White Dwarf

It Wasn’t Desperately Needed

From White Dwarf #89, pg 54; image from @DailyDwarf

Last night I was on twitter when I ran across this post from @DailyDwarf that highlighted a dissatisfied customer who was reviewing the recent TSR, Inc. publication Unearthed Arcana (1985). What got my attention was the line:

English is not what’s in a dictionary but rather the living language of most people. Writers of dictionaries are eventually forced to accept this and rewrite their books.

Miles

That line better encapsulates why editions change over time than any other I’ve ever seen – though I doubt Mr. Miles would appreciate that conclusion. Over time the game changes as players perspectives on what “good” and “acceptable” change with each generation. So if the writers of role-playing games would like to sell more books then they are forced to rewrite their game, just as dictionaries are rewritten to reflect changes in usage, so that they can reflect the mode of the day.

It’s definitely something to think about as role-playing games are continuing to rise in popularity and we’re seeing a wider audience seeking to join the hobby.

Works Cited

Miles, Allan. “Arcana or Errata” WHITE DWARF Magazine #89. Games Workshop Ltd., 1987. pg 54

4 thoughts on “It Wasn’t Desperately Needed”

  1. A small, vocal minority should not be allowed to dictate what other people can think, believe, say, or write.

    We have seen in the past year the dictionary definitions of words changed for political reasons. That’s not democratic or supporting of liberty. It’s an attempt by the very few to enforce their norms onto the many.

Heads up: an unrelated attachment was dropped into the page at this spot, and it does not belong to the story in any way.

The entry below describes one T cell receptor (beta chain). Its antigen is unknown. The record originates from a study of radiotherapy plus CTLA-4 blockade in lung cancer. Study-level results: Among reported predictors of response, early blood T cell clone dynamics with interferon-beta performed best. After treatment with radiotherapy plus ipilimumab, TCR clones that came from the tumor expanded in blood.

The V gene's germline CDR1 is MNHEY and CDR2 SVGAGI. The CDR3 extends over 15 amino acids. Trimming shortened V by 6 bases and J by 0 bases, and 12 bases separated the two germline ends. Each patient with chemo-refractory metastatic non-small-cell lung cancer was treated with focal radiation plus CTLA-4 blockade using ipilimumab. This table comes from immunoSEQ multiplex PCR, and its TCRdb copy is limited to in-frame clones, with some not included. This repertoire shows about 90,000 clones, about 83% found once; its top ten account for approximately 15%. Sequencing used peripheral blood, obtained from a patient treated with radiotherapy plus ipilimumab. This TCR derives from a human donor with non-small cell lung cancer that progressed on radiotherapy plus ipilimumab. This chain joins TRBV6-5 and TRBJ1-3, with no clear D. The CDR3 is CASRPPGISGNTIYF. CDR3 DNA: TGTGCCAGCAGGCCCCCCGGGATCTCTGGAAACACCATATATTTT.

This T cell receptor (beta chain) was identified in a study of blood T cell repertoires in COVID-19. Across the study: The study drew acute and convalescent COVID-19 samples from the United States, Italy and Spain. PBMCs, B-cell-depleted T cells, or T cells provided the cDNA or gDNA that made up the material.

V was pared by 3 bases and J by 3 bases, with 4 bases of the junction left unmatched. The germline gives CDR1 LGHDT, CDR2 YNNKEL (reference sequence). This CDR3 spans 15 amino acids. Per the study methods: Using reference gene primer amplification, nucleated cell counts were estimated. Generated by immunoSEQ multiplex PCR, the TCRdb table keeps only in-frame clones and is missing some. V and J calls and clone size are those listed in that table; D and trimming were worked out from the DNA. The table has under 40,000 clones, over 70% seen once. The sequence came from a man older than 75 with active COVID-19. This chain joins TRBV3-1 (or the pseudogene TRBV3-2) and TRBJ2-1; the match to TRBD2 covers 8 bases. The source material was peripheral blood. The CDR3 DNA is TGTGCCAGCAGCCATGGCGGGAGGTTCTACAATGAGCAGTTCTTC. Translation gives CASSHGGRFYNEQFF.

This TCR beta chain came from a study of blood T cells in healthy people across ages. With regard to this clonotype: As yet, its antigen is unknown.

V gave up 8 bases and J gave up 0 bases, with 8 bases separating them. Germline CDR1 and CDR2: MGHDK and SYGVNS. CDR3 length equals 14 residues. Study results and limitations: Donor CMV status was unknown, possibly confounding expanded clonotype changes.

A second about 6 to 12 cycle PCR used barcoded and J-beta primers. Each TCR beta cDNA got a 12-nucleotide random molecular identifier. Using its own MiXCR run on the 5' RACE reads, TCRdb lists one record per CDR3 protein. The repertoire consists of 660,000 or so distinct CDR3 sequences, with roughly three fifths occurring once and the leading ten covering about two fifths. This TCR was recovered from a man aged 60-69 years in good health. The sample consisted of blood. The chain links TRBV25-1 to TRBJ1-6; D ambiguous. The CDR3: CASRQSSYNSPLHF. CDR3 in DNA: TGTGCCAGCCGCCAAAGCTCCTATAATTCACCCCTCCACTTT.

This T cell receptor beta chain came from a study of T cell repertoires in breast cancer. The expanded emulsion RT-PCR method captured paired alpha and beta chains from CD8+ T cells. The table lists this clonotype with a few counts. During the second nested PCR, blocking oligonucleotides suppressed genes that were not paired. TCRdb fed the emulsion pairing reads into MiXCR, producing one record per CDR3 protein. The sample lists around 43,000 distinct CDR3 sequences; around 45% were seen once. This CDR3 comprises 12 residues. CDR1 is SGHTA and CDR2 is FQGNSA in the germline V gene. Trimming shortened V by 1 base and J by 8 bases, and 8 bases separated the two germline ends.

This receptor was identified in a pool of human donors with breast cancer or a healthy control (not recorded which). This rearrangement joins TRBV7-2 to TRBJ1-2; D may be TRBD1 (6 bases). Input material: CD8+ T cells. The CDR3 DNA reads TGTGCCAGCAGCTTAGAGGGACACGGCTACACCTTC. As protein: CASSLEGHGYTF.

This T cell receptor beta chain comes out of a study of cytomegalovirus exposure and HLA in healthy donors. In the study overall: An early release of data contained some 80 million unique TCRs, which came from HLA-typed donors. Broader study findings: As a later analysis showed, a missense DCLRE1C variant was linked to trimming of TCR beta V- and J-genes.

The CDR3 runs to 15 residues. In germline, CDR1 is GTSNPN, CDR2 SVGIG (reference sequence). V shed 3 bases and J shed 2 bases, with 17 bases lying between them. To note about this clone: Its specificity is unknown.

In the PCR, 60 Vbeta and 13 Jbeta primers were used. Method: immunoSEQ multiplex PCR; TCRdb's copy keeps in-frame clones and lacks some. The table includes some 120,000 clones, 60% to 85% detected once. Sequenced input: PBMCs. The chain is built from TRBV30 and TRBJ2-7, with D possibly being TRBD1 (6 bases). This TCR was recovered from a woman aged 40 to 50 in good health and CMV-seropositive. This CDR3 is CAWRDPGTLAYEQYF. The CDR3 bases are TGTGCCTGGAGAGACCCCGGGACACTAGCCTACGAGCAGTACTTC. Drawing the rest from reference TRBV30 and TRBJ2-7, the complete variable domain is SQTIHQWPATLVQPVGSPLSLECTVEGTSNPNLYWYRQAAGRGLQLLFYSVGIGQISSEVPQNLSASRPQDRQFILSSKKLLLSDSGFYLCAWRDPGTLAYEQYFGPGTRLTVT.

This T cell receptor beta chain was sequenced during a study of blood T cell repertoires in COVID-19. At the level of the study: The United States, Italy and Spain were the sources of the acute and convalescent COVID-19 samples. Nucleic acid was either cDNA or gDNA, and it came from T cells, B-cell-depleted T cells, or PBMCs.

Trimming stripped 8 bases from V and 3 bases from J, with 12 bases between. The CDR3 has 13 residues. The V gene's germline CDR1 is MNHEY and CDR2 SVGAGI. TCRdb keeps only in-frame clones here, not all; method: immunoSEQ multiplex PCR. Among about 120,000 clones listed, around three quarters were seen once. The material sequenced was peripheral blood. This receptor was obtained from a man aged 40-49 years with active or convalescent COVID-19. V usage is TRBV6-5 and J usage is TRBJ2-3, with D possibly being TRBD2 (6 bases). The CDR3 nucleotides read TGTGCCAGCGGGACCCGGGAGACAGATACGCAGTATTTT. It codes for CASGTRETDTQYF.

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  2. You wrote: “Over time the game changes as players perspectives on what “good” and “acceptable” change with each generation.” Surely you can’t be saying that wasn’t political?

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    1. It absolutely was not political.

      The way that we play role-playing games has changed both through innovation and through what the majority of players find as acceptable methods of play over time. For example, at one time it was okay to have descending AC; today few players would find such a choice acceptable. This isn’t a political discussion but an acknowledgement of reality.

      And before you ask, the way to determine what the majority of players what is determined by sales. If a company does something that the majority of people find abhorrent the game will not sale. If the innovations and changes to the game are appealing to the majority of the players then the game will beat sales goals as D&D 5e has done.

      None of this involves politics.

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